Whether it’s under a lake, a river or the streets of a city, Salini Impregilo is ready for whatever job needs doing to help clients improve people’s lives.
This is especially the case when it has to do with water, a sector where its leadership was confirmed for a fifth year in the latest global rankings published by Engineering News-Record (ENR), the US trade publication.
As the world’s climate changes, this most precious of resources is becoming even more precious. So much so, that the management and treatment of water has also assumed greater importance. This is not lost on Australia, which has had its fair share of droughts, floods – and everything in between.
With decades of experience, Salini Impregilo helps cities manage heavy rainfall, treat wastewater and make seawater drinkable. It also harnesses the flow of rivers to generate electricity and light up the homes of countless communities. Briefly put: it makes available everything that water has to offer.
For decades, Salin Impregilo’s dams have helped communities thrive in the most sustainable way possible, producing electricity without the harmful emissions that come from other forms of energy production. In Australia, it will be building Snowy 2.0, the expansion of the Snowy Mountains Hydro-Electric Scheme that will provide the storage and on-demand generation needed to balance the growth of wind and solar power and the retirement of Australia’s ageing thermal power stations. The electricity produced will also support the push towards sustainable mobility, whether it be in the form of light rail transit or electric vehicles.
In the United States, it helped Las Vegas secure its water supply in case of drought by excavating a 4 km-long tunnel under nearby Lake Mead. This record-setting project saw it bring the tunnel to a pipe at the bottom of the lake. The water drawn by the pipe is pumped to a treatment plant on shore and then sent to the city. This has made the pipe – known as the Third Intake – the main supplier of water because two other pipes near the lakeshore risk going dry whenever the water level goes down in times of drought.
And when potable water is hard to come by, Salini Impregilo extracts it from the sea by means of desalination. In Dubai, the Jebel Ali M is an icon for the sector because it was the largest such plant in the United Arab Emirates at the time of its completion. With a capacity of 140 million gallons of water per day, its eight desalination units provide nearly all of the city’s potable water.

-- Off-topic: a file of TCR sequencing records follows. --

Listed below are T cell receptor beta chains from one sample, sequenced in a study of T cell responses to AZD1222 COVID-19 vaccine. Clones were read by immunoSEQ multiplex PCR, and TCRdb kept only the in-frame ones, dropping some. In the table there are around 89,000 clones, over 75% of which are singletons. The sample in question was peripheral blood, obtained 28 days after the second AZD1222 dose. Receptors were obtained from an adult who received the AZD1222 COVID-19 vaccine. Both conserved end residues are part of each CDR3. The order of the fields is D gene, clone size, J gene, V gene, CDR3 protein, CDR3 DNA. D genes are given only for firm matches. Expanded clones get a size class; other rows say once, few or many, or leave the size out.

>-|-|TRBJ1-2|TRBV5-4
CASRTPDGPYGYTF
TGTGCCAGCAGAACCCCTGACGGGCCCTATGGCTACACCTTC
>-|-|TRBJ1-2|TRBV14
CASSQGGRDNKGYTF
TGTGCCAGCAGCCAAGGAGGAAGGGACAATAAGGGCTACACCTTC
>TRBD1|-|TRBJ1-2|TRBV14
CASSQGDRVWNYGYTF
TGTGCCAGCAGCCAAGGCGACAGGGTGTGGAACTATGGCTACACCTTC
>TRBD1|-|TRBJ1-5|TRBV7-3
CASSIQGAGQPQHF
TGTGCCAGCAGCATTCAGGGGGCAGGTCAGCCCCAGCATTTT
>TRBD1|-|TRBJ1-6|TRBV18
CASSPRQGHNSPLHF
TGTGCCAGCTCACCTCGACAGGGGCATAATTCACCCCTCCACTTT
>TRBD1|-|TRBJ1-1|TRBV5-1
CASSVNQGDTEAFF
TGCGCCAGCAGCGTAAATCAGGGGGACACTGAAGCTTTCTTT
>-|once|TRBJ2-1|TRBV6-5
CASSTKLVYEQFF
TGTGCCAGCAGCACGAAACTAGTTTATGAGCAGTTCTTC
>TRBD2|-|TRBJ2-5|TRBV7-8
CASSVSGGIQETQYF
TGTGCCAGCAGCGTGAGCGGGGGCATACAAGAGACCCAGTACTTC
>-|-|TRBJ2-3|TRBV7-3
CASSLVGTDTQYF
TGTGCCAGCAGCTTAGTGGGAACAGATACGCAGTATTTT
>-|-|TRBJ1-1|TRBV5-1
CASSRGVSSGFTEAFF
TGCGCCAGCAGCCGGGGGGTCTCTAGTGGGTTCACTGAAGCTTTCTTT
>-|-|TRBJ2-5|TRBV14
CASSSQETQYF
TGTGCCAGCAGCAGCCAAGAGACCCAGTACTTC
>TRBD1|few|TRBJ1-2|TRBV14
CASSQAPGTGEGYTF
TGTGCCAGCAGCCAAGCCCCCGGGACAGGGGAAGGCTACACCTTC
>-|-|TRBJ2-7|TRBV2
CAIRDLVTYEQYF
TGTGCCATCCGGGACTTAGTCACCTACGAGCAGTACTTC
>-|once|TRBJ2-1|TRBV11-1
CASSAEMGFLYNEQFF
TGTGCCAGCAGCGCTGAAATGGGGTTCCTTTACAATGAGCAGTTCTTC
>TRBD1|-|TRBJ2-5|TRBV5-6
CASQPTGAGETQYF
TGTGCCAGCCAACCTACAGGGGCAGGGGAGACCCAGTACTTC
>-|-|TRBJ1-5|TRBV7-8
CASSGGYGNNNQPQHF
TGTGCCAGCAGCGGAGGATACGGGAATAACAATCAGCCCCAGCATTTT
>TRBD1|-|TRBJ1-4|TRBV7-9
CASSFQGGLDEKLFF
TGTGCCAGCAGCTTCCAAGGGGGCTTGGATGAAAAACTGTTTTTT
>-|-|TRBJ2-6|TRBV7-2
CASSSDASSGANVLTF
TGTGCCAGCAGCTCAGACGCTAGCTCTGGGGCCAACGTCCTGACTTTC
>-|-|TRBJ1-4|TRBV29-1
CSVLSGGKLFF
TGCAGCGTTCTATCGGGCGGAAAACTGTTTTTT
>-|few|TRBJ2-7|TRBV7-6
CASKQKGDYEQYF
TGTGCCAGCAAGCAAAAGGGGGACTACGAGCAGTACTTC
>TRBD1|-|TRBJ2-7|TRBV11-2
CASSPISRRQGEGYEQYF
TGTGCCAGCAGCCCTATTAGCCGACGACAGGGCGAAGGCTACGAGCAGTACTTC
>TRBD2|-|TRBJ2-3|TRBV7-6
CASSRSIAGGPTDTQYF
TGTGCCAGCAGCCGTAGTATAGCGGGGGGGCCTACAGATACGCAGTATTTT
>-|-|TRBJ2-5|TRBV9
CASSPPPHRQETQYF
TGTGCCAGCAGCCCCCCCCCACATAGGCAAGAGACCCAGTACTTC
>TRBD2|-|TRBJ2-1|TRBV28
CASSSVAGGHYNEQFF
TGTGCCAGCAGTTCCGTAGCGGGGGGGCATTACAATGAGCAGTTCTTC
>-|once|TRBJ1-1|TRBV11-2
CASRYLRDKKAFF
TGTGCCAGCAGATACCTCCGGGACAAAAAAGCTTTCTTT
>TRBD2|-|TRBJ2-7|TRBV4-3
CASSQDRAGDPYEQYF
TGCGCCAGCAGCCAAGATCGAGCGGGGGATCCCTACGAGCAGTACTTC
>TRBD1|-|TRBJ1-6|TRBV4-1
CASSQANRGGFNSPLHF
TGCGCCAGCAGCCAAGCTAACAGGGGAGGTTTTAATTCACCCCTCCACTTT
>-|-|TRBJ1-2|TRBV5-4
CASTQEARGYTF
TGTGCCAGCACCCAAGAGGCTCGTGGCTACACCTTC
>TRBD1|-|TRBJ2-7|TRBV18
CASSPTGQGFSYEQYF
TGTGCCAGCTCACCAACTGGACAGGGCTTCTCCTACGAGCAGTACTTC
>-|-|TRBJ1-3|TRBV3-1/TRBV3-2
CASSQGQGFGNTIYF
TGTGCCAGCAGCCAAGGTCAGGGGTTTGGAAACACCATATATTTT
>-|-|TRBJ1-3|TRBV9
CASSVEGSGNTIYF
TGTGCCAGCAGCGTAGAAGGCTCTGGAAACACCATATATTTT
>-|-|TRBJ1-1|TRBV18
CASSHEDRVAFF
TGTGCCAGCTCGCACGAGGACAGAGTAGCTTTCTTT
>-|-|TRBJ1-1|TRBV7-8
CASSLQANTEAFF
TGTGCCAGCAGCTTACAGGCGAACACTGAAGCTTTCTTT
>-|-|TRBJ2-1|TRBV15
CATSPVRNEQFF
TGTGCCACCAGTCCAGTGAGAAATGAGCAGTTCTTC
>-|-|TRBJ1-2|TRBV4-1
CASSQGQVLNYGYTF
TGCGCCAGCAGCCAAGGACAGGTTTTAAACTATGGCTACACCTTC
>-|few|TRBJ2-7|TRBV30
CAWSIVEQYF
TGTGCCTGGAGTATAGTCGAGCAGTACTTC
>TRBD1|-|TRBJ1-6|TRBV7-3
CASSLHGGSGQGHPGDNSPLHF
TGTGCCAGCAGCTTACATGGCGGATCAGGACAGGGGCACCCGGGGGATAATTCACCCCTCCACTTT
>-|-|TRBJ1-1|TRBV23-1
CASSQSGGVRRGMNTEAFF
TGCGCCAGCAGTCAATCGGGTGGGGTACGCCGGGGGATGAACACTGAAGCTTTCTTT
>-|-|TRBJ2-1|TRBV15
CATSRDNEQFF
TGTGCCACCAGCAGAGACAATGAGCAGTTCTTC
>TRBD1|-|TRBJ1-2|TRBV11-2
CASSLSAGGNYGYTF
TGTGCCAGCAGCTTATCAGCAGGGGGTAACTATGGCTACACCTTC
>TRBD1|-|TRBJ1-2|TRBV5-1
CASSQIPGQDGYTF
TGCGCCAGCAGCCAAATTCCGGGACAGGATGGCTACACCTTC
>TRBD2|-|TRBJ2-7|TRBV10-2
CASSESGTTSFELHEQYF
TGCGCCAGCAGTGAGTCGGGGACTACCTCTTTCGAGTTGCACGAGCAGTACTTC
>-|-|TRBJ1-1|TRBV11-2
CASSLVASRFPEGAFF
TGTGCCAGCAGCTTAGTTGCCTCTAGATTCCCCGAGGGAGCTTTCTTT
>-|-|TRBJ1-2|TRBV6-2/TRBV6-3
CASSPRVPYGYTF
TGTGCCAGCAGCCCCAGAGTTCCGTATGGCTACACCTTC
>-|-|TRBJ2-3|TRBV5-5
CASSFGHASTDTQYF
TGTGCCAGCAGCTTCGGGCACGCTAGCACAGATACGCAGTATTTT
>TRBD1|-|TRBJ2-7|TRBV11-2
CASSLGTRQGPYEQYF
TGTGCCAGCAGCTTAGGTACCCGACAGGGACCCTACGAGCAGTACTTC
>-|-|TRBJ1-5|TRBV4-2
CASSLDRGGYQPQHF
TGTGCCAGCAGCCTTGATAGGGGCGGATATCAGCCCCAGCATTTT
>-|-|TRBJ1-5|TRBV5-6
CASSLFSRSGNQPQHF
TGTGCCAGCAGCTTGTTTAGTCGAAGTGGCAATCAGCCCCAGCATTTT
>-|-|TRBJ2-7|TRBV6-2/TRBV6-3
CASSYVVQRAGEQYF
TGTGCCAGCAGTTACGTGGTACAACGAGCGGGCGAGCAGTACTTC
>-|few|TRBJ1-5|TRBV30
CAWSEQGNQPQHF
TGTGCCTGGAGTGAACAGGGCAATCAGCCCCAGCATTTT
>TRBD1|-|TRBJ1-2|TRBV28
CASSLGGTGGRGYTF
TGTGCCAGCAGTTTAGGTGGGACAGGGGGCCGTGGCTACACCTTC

Of droughts and flooding rains
Sometimes the problem is too much water, such as when heavy rainfall overwhelms a city’s sewer system. In Washington, D.C., Salini Impregilo is excavating its second tunnel for a project to expand the system to reduce the amount of untreated stormwater and sewage that flows into nearby rivers during a storm. Known as the Northeast Boundary Tunnel, it is the biggest component of the Clean Rivers project. By helping reduce combined sewer overflows by 98 per cent and the chance of flooding in the areas it serves from about 50 per cent to 7 per cent in any given year, it will help improve the quality of the water in the nearby Anacostia River.
In some cases, the river is polluted for reasons other than combined sewer overflows. Victim of decades of industry abuse, the Matanza Riachuelo River Basin near Buenos Aires, Argentina, is among the most contaminated in the world, putting at risk the health of millions of people. Part of a massive project supported by the World Bank, Salini Impregilo is building a pre-treatment wastewater plant, pumping stations and an evacuation tunnel to help clean it up. At a capacity of 27 cubic metres per second, the plant will be one of the biggest of its kind in the world. The water it treats will be flushed through the 12-kilometre tunnel into the River Plate where the basin empties.
Respect for the environment is a tenet that Salini Impregilo has and will always uphold in everything it does, especially when it has to do with water. It is the kind of respect that it has found in Australia, where efforts are made to grow in the most sustainable way possible. And as these efforts accompany the ambitious investments being made in infrastructure, Salini Impregilo will be there to help.
The World Engineers Convention 20-22 November in Melbourne is about engineers coming together to solve some of the world’s most pressing problems.
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